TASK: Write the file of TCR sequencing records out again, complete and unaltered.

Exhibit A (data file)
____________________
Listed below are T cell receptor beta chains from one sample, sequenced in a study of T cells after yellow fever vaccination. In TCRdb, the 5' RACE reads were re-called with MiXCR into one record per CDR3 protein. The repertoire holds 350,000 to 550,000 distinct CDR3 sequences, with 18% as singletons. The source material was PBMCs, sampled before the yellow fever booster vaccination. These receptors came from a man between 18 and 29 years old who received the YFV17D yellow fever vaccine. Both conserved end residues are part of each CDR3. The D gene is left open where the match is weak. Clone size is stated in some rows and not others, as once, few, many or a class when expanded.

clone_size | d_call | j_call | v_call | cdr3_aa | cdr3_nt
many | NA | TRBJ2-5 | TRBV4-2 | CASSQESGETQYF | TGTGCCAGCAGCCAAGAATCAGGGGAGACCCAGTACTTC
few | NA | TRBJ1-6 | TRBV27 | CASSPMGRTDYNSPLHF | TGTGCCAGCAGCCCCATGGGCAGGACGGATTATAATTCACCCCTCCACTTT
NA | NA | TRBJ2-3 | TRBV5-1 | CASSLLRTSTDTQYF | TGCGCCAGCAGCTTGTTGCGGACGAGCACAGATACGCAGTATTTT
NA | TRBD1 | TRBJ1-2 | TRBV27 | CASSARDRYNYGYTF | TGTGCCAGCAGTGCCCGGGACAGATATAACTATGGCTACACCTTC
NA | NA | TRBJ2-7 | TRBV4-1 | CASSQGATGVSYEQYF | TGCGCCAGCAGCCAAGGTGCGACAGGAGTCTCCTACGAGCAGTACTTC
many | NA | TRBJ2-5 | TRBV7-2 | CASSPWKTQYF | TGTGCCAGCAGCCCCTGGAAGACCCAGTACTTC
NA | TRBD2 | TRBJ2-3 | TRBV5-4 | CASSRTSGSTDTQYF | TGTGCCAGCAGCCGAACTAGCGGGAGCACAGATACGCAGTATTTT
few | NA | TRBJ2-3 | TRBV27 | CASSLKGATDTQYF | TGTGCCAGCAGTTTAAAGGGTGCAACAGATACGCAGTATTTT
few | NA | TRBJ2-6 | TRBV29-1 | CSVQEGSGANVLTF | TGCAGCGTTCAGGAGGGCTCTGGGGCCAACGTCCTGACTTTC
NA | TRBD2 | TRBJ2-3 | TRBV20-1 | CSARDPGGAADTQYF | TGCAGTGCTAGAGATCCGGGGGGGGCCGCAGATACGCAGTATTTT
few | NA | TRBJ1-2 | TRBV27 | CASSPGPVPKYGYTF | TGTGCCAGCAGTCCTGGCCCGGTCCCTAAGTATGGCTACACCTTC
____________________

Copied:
Listed below are T cell receptor beta chains from one sample, sequenced in a study of T cells after yellow fever vaccination. In TCRdb, the 5' RACE reads were re-called with MiXCR into one record per CDR3 protein. The repertoire holds 350,000 to 550,000 distinct CDR3 sequences, with 18% as singletons. The source material was PBMCs, sampled before the yellow fever booster vaccination. These receptors came from a man between 18 and 29 years old who received the YFV17D yellow fever vaccine. Both conserved end residues are part of each CDR3. The D gene is left open where the match is weak. Clone size is stated in some rows and not others, as once, few, many or a class when expanded.

clone_size | d_call | j_call | v_call | cdr3_aa | cdr3_nt
many | NA | TRBJ2-5 | TRBV4-2 | CASSQESGETQYF | TGTGCCAGCAGCCAAGAATCAGGGGAGACCCAGTACTTC
few | NA | TRBJ1-6 | TRBV27 | CASSPMGRTDYNSPLHF | TGTGCCAGCAGCCCCATGGGCAGGACGGATTATAATTCACCCCTCCACTTT
NA | NA | TRBJ2-3 | TRBV5-1 | CASSLLRTSTDTQYF | TGCGCCAGCAGCTTGTTGCGGACGAGCACAGATACGCAGTATTTT
NA | TRBD1 | TRBJ1-2 | TRBV27 | CASSARDRYNYGYTF | TGTGCCAGCAGTGCCCGGGACAGATATAACTATGGCTACACCTTC
NA | NA | TRBJ2-7 | TRBV4-1 | CASSQGATGVSYEQYF | TGCGCCAGCAGCCAAGGTGCGACAGGAGTCTCCTACGAGCAGTACTTC
many | NA | TRBJ2-5 | TRBV7-2 | CASSPWKTQYF | TGTGCCAGCAGCCCCTGGAAGACCCAGTACTTC
NA | TRBD2 | TRBJ2-3 | TRBV5-4 | CASSRTSGSTDTQYF | TGTGCCAGCAGCCGAACTAGCGGGAGCACAGATACGCAGTATTTT
few | NA | TRBJ2-3 | TRBV27 | CASSLKGATDTQYF | TGTGCCAGCAGTTTAAAGGGTGCAACAGATACGCAGTATTTT
few | NA | TRBJ2-6 | TRBV29-1 | CSVQEGSGANVLTF | TGCAGCGTTCAGGAGGGCTCTGGGGCCAACGTCCTGACTTTC
NA | TRBD2 | TRBJ2-3 | TRBV20-1 | CSARDPGGAADTQYF | TGCAGTGCTAGAGATCCGGGGGGGGCCGCAGATACGCAGTATTTT
few | NA | TRBJ1-2 | TRBV27 | CASSPGPVPKYGYTF | TGTGCCAGCAGTCCTGGCCCGGTCCCTAAGTATGGCTACACCTTC